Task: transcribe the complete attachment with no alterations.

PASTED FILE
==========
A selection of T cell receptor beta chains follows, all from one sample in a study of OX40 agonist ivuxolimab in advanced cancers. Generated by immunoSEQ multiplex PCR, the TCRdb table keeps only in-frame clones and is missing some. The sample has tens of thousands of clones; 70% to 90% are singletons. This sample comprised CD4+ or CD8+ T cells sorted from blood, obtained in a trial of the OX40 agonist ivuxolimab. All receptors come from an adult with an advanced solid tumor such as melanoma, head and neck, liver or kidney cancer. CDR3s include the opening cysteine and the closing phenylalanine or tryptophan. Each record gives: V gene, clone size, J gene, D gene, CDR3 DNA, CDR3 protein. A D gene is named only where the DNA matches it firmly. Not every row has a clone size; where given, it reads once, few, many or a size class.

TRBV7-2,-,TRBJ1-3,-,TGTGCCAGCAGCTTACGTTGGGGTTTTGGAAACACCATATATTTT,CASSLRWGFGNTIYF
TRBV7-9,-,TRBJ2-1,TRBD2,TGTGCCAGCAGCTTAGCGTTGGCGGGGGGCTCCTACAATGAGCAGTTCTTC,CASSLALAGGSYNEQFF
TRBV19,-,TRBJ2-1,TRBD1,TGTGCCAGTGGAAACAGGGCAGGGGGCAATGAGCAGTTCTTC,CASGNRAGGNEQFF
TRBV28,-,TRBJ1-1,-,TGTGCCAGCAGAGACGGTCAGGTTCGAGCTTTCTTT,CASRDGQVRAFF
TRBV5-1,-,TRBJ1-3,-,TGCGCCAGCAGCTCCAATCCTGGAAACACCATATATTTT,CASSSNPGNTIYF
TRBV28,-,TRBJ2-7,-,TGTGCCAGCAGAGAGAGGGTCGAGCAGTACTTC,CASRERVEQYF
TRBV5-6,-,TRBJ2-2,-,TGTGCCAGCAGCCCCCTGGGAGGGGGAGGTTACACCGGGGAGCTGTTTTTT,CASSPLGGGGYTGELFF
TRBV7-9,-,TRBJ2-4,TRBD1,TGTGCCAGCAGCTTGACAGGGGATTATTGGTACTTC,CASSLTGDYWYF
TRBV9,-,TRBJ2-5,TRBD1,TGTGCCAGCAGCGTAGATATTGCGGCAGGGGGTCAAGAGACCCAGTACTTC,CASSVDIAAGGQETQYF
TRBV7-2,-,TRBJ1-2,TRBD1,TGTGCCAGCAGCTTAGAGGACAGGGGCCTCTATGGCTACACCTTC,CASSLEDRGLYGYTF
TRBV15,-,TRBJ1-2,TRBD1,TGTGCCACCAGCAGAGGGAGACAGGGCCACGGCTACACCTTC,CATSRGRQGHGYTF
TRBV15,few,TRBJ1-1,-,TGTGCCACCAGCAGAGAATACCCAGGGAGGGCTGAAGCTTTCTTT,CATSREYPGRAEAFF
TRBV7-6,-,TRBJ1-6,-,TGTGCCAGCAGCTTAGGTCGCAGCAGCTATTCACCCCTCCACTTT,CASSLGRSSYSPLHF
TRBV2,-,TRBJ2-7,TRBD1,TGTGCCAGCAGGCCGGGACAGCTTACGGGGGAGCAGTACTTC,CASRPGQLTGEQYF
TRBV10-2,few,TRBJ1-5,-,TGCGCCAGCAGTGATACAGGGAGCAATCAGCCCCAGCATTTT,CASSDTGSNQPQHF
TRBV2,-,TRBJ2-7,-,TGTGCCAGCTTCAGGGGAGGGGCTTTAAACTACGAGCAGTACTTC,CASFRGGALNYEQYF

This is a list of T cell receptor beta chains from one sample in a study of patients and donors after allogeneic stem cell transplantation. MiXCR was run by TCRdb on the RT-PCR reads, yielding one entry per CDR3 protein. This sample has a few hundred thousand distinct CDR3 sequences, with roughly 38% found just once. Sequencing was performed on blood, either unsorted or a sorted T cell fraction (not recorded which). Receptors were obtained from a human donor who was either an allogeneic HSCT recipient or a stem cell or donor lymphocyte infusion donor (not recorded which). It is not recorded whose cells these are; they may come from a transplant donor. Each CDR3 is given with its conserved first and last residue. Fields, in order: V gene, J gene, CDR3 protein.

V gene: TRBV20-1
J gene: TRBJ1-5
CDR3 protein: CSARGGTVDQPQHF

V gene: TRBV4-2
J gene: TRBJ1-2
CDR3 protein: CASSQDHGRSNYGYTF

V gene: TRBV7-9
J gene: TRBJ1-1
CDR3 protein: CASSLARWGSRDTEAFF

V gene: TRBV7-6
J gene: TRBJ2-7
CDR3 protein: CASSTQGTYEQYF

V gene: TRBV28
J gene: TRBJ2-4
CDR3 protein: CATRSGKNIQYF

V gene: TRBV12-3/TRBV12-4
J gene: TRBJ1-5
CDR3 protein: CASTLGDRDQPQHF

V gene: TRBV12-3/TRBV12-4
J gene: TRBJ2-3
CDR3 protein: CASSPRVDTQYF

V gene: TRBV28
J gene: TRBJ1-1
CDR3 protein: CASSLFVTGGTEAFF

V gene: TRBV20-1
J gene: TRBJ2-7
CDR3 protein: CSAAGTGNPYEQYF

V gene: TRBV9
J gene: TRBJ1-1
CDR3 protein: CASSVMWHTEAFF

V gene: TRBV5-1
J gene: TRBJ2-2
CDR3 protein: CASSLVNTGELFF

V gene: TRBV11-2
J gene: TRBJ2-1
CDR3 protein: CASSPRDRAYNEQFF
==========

A selection of T cell receptor beta chains follows, all from one sample in a study of OX40 agonist ivuxolimab in advanced cancers. Generated by immunoSEQ multiplex PCR, the TCRdb table keeps only in-frame clones and is missing some. The sample has tens of thousands of clones; 70% to 90% are singletons. This sample comprised CD4+ or CD8+ T cells sorted from blood, obtained in a trial of the OX40 agonist ivuxolimab. All receptors come from an adult with an advanced solid tumor such as melanoma, head and neck, liver or kidney cancer. CDR3s include the opening cysteine and the closing phenylalanine or tryptophan. Each record gives: V gene, clone size, J gene, D gene, CDR3 DNA, CDR3 protein. A D gene is named only where the DNA matches it firmly. Not every row has a clone size; where given, it reads once, few, many or a size class.

TRBV7-2,-,TRBJ1-3,-,TGTGCCAGCAGCTTACGTTGGGGTTTTGGAAACACCATATATTTT,CASSLRWGFGNTIYF
TRBV7-9,-,TRBJ2-1,TRBD2,TGTGCCAGCAGCTTAGCGTTGGCGGGGGGCTCCTACAATGAGCAGTTCTTC,CASSLALAGGSYNEQFF
TRBV19,-,TRBJ2-1,TRBD1,TGTGCCAGTGGAAACAGGGCAGGGGGCAATGAGCAGTTCTTC,CASGNRAGGNEQFF
TRBV28,-,TRBJ1-1,-,TGTGCCAGCAGAGACGGTCAGGTTCGAGCTTTCTTT,CASRDGQVRAFF
TRBV5-1,-,TRBJ1-3,-,TGCGCCAGCAGCTCCAATCCTGGAAACACCATATATTTT,CASSSNPGNTIYF
TRBV28,-,TRBJ2-7,-,TGTGCCAGCAGAGAGAGGGTCGAGCAGTACTTC,CASRERVEQYF
TRBV5-6,-,TRBJ2-2,-,TGTGCCAGCAGCCCCCTGGGAGGGGGAGGTTACACCGGGGAGCTGTTTTTT,CASSPLGGGGYTGELFF
TRBV7-9,-,TRBJ2-4,TRBD1,TGTGCCAGCAGCTTGACAGGGGATTATTGGTACTTC,CASSLTGDYWYF
TRBV9,-,TRBJ2-5,TRBD1,TGTGCCAGCAGCGTAGATATTGCGGCAGGGGGTCAAGAGACCCAGTACTTC,CASSVDIAAGGQETQYF
TRBV7-2,-,TRBJ1-2,TRBD1,TGTGCCAGCAGCTTAGAGGACAGGGGCCTCTATGGCTACACCTTC,CASSLEDRGLYGYTF
TRBV15,-,TRBJ1-2,TRBD1,TGTGCCACCAGCAGAGGGAGACAGGGCCACGGCTACACCTTC,CATSRGRQGHGYTF
TRBV15,few,TRBJ1-1,-,TGTGCCACCAGCAGAGAATACCCAGGGAGGGCTGAAGCTTTCTTT,CATSREYPGRAEAFF
TRBV7-6,-,TRBJ1-6,-,TGTGCCAGCAGCTTAGGTCGCAGCAGCTATTCACCCCTCCACTTT,CASSLGRSSYSPLHF
TRBV2,-,TRBJ2-7,TRBD1,TGTGCCAGCAGGCCGGGACAGCTTACGGGGGAGCAGTACTTC,CASRPGQLTGEQYF
TRBV10-2,few,TRBJ1-5,-,TGCGCCAGCAGTGATACAGGGAGCAATCAGCCCCAGCATTTT,CASSDTGSNQPQHF
TRBV2,-,TRBJ2-7,-,TGTGCCAGCTTCAGGGGAGGGGCTTTAAACTACGAGCAGTACTTC,CASFRGGALNYEQYF

This is a list of T cell receptor beta chains from one sample in a study of patients and donors after allogeneic stem cell transplantation. MiXCR was run by TCRdb on the RT-PCR reads, yielding one entry per CDR3 protein. This sample has a few hundred thousand distinct CDR3 sequences, with roughly 38% found just once. Sequencing was performed on blood, either unsorted or a sorted T cell fraction (not recorded which). Receptors were obtained from a human donor who was either an allogeneic HSCT recipient or a stem cell or donor lymphocyte infusion donor (not recorded which). It is not recorded whose cells these are; they may come from a transplant donor. Each CDR3 is given with its conserved first and last residue. Fields, in order: V gene, J gene, CDR3 protein.

V gene: TRBV20-1
J gene: TRBJ1-5
CDR3 protein: CSARGGTVDQPQHF

V gene: TRBV4-2
J gene: TRBJ1-2
CDR3 protein: CASSQDHGRSNYGYTF

V gene: TRBV7-9
J gene: TRBJ1-1
CDR3 protein: CASSLARWGSRDTEAFF

V gene: TRBV7-6
J gene: TRBJ2-7
CDR3 protein: CASSTQGTYEQYF

V gene: TRBV28
J gene: TRBJ2-4
CDR3 protein: CATRSGKNIQYF

V gene: TRBV12-3/TRBV12-4
J gene: TRBJ1-5
CDR3 protein: CASTLGDRDQPQHF

V gene: TRBV12-3/TRBV12-4
J gene: TRBJ2-3
CDR3 protein: CASSPRVDTQYF

V gene: TRBV28
J gene: TRBJ1-1
CDR3 protein: CASSLFVTGGTEAFF

V gene: TRBV20-1
J gene: TRBJ2-7
CDR3 protein: CSAAGTGNPYEQYF

V gene: TRBV9
J gene: TRBJ1-1
CDR3 protein: CASSVMWHTEAFF

V gene: TRBV5-1
J gene: TRBJ2-2
CDR3 protein: CASSLVNTGELFF

V gene: TRBV11-2
J gene: TRBJ2-1
CDR3 protein: CASSPRDRAYNEQFF